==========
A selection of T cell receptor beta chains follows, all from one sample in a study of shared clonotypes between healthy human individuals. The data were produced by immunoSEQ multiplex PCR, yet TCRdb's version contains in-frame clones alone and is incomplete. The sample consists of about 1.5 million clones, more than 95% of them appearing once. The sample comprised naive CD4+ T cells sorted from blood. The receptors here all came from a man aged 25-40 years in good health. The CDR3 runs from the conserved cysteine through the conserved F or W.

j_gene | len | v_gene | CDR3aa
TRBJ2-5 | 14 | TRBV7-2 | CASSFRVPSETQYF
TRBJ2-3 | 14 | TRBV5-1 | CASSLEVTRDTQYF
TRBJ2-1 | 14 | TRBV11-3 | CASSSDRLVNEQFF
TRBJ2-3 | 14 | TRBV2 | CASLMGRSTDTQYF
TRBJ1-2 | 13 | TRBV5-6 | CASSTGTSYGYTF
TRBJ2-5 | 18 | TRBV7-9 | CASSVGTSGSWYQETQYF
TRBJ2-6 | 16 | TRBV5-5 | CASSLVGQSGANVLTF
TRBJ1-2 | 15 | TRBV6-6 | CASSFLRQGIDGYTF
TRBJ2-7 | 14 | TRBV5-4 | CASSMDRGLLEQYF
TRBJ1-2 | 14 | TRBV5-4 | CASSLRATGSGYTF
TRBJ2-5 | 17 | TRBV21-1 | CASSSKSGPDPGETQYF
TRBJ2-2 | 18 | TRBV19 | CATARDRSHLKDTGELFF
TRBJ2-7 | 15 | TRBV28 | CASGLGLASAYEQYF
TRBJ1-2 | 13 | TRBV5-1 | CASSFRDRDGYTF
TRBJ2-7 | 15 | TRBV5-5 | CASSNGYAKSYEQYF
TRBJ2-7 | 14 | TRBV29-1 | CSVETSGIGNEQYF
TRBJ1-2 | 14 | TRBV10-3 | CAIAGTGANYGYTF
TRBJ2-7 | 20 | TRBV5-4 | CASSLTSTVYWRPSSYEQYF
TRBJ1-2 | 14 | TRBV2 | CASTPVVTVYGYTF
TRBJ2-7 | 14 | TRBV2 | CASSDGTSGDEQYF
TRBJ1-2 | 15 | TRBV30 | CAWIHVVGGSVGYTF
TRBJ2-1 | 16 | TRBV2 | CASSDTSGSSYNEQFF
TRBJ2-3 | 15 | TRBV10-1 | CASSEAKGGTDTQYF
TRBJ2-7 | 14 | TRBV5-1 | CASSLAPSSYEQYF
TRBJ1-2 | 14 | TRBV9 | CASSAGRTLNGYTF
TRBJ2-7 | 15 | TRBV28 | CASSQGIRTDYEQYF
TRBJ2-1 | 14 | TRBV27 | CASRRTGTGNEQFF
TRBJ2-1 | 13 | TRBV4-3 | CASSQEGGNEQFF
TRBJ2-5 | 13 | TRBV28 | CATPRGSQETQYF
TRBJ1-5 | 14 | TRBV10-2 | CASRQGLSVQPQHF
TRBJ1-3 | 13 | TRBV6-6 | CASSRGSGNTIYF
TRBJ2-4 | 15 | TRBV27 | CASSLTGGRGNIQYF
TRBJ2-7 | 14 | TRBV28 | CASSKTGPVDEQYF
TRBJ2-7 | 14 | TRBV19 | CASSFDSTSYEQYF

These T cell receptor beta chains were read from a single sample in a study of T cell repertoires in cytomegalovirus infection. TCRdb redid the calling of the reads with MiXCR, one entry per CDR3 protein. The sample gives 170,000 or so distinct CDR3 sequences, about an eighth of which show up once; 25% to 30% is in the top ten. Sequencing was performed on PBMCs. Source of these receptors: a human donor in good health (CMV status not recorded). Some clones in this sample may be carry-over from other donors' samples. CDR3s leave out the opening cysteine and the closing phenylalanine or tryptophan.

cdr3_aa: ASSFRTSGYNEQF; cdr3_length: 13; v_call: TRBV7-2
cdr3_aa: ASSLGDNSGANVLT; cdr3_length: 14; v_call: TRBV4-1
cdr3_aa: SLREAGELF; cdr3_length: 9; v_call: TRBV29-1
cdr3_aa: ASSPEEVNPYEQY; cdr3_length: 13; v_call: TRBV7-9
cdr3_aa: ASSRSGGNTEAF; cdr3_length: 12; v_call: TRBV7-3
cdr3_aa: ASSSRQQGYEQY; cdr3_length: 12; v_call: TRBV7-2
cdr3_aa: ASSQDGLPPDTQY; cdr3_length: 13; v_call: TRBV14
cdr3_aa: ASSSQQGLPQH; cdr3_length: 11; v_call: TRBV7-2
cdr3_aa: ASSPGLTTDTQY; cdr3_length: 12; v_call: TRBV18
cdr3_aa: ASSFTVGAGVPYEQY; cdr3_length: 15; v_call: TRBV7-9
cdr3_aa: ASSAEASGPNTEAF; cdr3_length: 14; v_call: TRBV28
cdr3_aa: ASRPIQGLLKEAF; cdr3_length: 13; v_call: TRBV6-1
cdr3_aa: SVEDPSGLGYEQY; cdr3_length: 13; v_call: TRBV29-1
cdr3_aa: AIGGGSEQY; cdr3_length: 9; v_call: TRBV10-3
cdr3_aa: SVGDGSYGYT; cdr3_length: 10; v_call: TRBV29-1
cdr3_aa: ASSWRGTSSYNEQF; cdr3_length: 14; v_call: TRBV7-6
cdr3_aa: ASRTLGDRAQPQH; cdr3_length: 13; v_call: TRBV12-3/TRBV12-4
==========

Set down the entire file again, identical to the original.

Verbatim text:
A selection of T cell receptor beta chains follows, all from one sample in a study of shared clonotypes between healthy human individuals. The data were produced by immunoSEQ multiplex PCR, yet TCRdb's version contains in-frame clones alone and is incomplete. The sample consists of about 1.5 million clones, more than 95% of them appearing once. The sample comprised naive CD4+ T cells sorted from blood. The receptors here all came from a man aged 25-40 years in good health. The CDR3 runs from the conserved cysteine through the conserved F or W.

j_gene | len | v_gene | CDR3aa
TRBJ2-5 | 14 | TRBV7-2 | CASSFRVPSETQYF
TRBJ2-3 | 14 | TRBV5-1 | CASSLEVTRDTQYF
TRBJ2-1 | 14 | TRBV11-3 | CASSSDRLVNEQFF
TRBJ2-3 | 14 | TRBV2 | CASLMGRSTDTQYF
TRBJ1-2 | 13 | TRBV5-6 | CASSTGTSYGYTF
TRBJ2-5 | 18 | TRBV7-9 | CASSVGTSGSWYQETQYF
TRBJ2-6 | 16 | TRBV5-5 | CASSLVGQSGANVLTF
TRBJ1-2 | 15 | TRBV6-6 | CASSFLRQGIDGYTF
TRBJ2-7 | 14 | TRBV5-4 | CASSMDRGLLEQYF
TRBJ1-2 | 14 | TRBV5-4 | CASSLRATGSGYTF
TRBJ2-5 | 17 | TRBV21-1 | CASSSKSGPDPGETQYF
TRBJ2-2 | 18 | TRBV19 | CATARDRSHLKDTGELFF
TRBJ2-7 | 15 | TRBV28 | CASGLGLASAYEQYF
TRBJ1-2 | 13 | TRBV5-1 | CASSFRDRDGYTF
TRBJ2-7 | 15 | TRBV5-5 | CASSNGYAKSYEQYF
TRBJ2-7 | 14 | TRBV29-1 | CSVETSGIGNEQYF
TRBJ1-2 | 14 | TRBV10-3 | CAIAGTGANYGYTF
TRBJ2-7 | 20 | TRBV5-4 | CASSLTSTVYWRPSSYEQYF
TRBJ1-2 | 14 | TRBV2 | CASTPVVTVYGYTF
TRBJ2-7 | 14 | TRBV2 | CASSDGTSGDEQYF
TRBJ1-2 | 15 | TRBV30 | CAWIHVVGGSVGYTF
TRBJ2-1 | 16 | TRBV2 | CASSDTSGSSYNEQFF
TRBJ2-3 | 15 | TRBV10-1 | CASSEAKGGTDTQYF
TRBJ2-7 | 14 | TRBV5-1 | CASSLAPSSYEQYF
TRBJ1-2 | 14 | TRBV9 | CASSAGRTLNGYTF
TRBJ2-7 | 15 | TRBV28 | CASSQGIRTDYEQYF
TRBJ2-1 | 14 | TRBV27 | CASRRTGTGNEQFF
TRBJ2-1 | 13 | TRBV4-3 | CASSQEGGNEQFF
TRBJ2-5 | 13 | TRBV28 | CATPRGSQETQYF
TRBJ1-5 | 14 | TRBV10-2 | CASRQGLSVQPQHF
TRBJ1-3 | 13 | TRBV6-6 | CASSRGSGNTIYF
TRBJ2-4 | 15 | TRBV27 | CASSLTGGRGNIQYF
TRBJ2-7 | 14 | TRBV28 | CASSKTGPVDEQYF
TRBJ2-7 | 14 | TRBV19 | CASSFDSTSYEQYF

These T cell receptor beta chains were read from a single sample in a study of T cell repertoires in cytomegalovirus infection. TCRdb redid the calling of the reads with MiXCR, one entry per CDR3 protein. The sample gives 170,000 or so distinct CDR3 sequences, about an eighth of which show up once; 25% to 30% is in the top ten. Sequencing was performed on PBMCs. Source of these receptors: a human donor in good health (CMV status not recorded). Some clones in this sample may be carry-over from other donors' samples. CDR3s leave out the opening cysteine and the closing phenylalanine or tryptophan.

cdr3_aa: ASSFRTSGYNEQF; cdr3_length: 13; v_call: TRBV7-2
cdr3_aa: ASSLGDNSGANVLT; cdr3_length: 14; v_call: TRBV4-1
cdr3_aa: SLREAGELF; cdr3_length: 9; v_call: TRBV29-1
cdr3_aa: ASSPEEVNPYEQY; cdr3_length: 13; v_call: TRBV7-9
cdr3_aa: ASSRSGGNTEAF; cdr3_length: 12; v_call: TRBV7-3
cdr3_aa: ASSSRQQGYEQY; cdr3_length: 12; v_call: TRBV7-2
cdr3_aa: ASSQDGLPPDTQY; cdr3_length: 13; v_call: TRBV14
cdr3_aa: ASSSQQGLPQH; cdr3_length: 11; v_call: TRBV7-2
cdr3_aa: ASSPGLTTDTQY; cdr3_length: 12; v_call: TRBV18
cdr3_aa: ASSFTVGAGVPYEQY; cdr3_length: 15; v_call: TRBV7-9
cdr3_aa: ASSAEASGPNTEAF; cdr3_length: 14; v_call: TRBV28
cdr3_aa: ASRPIQGLLKEAF; cdr3_length: 13; v_call: TRBV6-1
cdr3_aa: SVEDPSGLGYEQY; cdr3_length: 13; v_call: TRBV29-1
cdr3_aa: AIGGGSEQY; cdr3_length: 9; v_call: TRBV10-3
cdr3_aa: SVGDGSYGYT; cdr3_length: 10; v_call: TRBV29-1
cdr3_aa: ASSWRGTSSYNEQF; cdr3_length: 14; v_call: TRBV7-6
cdr3_aa: ASRTLGDRAQPQH; cdr3_length: 13; v_call: TRBV12-3/TRBV12-4